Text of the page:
It was brilliance and it drove Woody Hayes insane.
Fast-forward to today.
Michigan just lost two more players to transfer, LB Marell Evans and DL Vince Helmuth have both announced their intent to transfer and will no longer be with the team.
How many players have now transferred out of Michigan since Rich Rodriquez took over as head coach? 10? 20? Seriously, does anybody know? And does Justin Feagin count, since he was only kicked off the team for selling cocaine to UM students?
The second season of RichRod hasn’t even begun yet, and Michigan fans are touting their fourth “star quarterback” of his era (five if you count Ryan Mallett). Every position has been hit by transfer and dismissal, and very few positive things have been said by the outgoing players.
The point is that these kids are not being worked to death by a great coach like Bo. These kids are simply not being given what they thought they were getting when they signed on at Michigan.
Rich Rodriquez is no Bo Schembechler, and the evidence of that keeps piling up.
Yes, Michigan has a weak schedule this year. Yes, they will likely win more than the 3 that they won last year. Yes, they will get better.
But if anybody thinks that the mass exodus that we are seeing now resembles the 1969 Michigan team, you’re sadly sadly mistaken. Clinging to the “but RichRod had a history of awesome second seasons” is not going to cut it.
His players know it, and you know it. The rest of the college football world knows it too.
But for some reason, the Michigan fans refuse to see the writing on the wall. By the time Jim Tressel has won 8 in a row against Michigan, they might be angry enough to see it too. Let’s hope they cling to Rodriquez as long as we clung to John Cooper.
Let’s take a journey back in time. Let’s try….oh, I don’t know….say, February 6th, 2008.
That was the day that Terrelle Pryor, 5-star QB from Jeanette High School in PA, announced that he was not going to sign a letter of intent for any school. At a nationally televised press conference, Pryor made the decision to make no decisions.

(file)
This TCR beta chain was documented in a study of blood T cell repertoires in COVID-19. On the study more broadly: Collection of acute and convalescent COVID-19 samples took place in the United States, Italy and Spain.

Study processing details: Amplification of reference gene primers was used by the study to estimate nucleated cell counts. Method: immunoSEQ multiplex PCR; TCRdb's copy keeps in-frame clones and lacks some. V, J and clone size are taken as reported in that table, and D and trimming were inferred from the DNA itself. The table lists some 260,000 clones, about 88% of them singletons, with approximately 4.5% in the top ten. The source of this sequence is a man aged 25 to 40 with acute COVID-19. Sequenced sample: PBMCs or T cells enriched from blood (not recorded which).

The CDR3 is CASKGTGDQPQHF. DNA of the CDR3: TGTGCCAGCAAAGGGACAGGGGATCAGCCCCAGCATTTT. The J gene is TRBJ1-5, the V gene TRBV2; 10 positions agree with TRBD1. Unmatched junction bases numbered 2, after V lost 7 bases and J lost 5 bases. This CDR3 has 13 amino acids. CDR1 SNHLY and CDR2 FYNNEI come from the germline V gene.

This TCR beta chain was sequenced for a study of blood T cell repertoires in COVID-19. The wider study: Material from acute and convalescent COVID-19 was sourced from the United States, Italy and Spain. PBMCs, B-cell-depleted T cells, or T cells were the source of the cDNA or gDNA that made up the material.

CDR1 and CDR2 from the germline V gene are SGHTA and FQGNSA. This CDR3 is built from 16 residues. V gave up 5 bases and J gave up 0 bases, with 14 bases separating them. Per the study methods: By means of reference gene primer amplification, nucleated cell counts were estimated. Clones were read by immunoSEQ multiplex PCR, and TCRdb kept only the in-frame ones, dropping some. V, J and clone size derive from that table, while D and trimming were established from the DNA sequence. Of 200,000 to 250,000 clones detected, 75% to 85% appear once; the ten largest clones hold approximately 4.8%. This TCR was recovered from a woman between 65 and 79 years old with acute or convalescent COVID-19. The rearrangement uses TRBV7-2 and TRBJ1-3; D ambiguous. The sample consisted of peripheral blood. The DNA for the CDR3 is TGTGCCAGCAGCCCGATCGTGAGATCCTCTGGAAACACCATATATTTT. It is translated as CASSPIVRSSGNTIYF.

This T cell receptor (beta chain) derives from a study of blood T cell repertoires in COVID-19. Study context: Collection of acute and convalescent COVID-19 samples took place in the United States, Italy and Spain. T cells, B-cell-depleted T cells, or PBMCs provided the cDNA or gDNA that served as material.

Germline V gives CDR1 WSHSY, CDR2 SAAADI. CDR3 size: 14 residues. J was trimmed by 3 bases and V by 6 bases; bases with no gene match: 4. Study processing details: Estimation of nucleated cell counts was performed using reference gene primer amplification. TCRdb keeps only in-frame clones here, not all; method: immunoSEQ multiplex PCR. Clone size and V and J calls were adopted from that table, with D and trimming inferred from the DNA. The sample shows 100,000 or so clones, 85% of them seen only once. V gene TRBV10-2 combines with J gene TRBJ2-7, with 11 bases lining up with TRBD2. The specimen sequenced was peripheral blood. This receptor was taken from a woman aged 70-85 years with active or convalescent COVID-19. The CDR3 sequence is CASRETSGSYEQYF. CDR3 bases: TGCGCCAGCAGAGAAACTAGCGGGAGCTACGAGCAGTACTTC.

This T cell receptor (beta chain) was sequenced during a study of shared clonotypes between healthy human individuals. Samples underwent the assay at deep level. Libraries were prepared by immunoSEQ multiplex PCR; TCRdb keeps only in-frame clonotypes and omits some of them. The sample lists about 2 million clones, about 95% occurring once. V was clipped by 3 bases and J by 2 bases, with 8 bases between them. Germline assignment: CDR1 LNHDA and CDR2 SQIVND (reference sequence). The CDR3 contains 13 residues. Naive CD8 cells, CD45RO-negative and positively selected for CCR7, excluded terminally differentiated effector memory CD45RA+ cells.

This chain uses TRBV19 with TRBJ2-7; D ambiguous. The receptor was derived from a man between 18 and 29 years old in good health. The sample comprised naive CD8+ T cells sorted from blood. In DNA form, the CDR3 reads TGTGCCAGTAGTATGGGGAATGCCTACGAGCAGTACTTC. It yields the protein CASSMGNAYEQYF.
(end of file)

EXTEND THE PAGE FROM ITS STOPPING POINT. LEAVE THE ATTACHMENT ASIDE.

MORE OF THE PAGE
He quickly announced that his selection would be among four schools, Ohio State, Penn State, Oregon and Michigan. Before that day, it was believed that Pryor would end up a Wolverine, but there was no clear indication of any school becoming his new home. But after Pryor’s announcement, Michigan’s chances were quickly fading. Extra time meant bad things for the maize and blue, and having a new coach and a program in transition was not going to be viewed favorably with Pryor taking more time to investigate.
Pryor was supposed to be Michigan’s prize recruit and the QB that Rich Rodriquez needed. Now, with the graduation of Chad Henne, the transfer of Ryan Mallett, and the sub-par skills of Steven Threet and Nick Sheridan, Michigan needed a quick QB for the new spread system.
They did a quick re-evaluation of their needs and grabbed the first QB they could find. they needed speed and they didn’t care where or how they got it.
Two days later, Michigan blogs were celebrating their new recruit who had committed to Ann Arbor.
Scout.com labeled him as a dual threat, and the rest of Michiganville began partying and mocking Terrelle Pryor. One blog commented “who needs Pryor, we got Feagin!”.
Six weeks later, Pryor officially committed to play football at The Ohio State University;
Pryor would never amount to anything, and Feagin would develop into the best QB in the Big Ten, if you listened to Michigan fans. The sycophants up north truly believed that.
Feagin spent most of his freshman year on the bench, and backing up his flailing team during garbage time (usually referred to as “the third quarter” when they played decent teams). He saw some snaps at QB, some at WR, some on kick return.
But sure enough, he was the future of this team. As soon as we can get into his sophomore year, he’ll take over the starting job and we’ll be back in the BCS! That was the call of the Wolverine! Thank God Threet is gone, now it’s Feagin’s turn!
Let’s play a little game of “where are they now”, shall we?
Terrelle Pryor was recently named as the pre-season Offensive Player Of The Year in the Big Ten.
Meanwhile, Justin Feagin was released from the team because he was trafficking cocaine from Florida. One of his drug deals went bad and he found himself on the receiving end of an angry client who tried to set fire to his apartment in retaliation. Basically, Feagin took the guy’s money and didn’t deliver the coke.
Once again, we laugh at the Michigan football program. They can’t seem to get anything right.
Rule #1, boys. When your client pays you for coke, deliver the coke. Otherwise, you’re not behaving like a Michigan Man.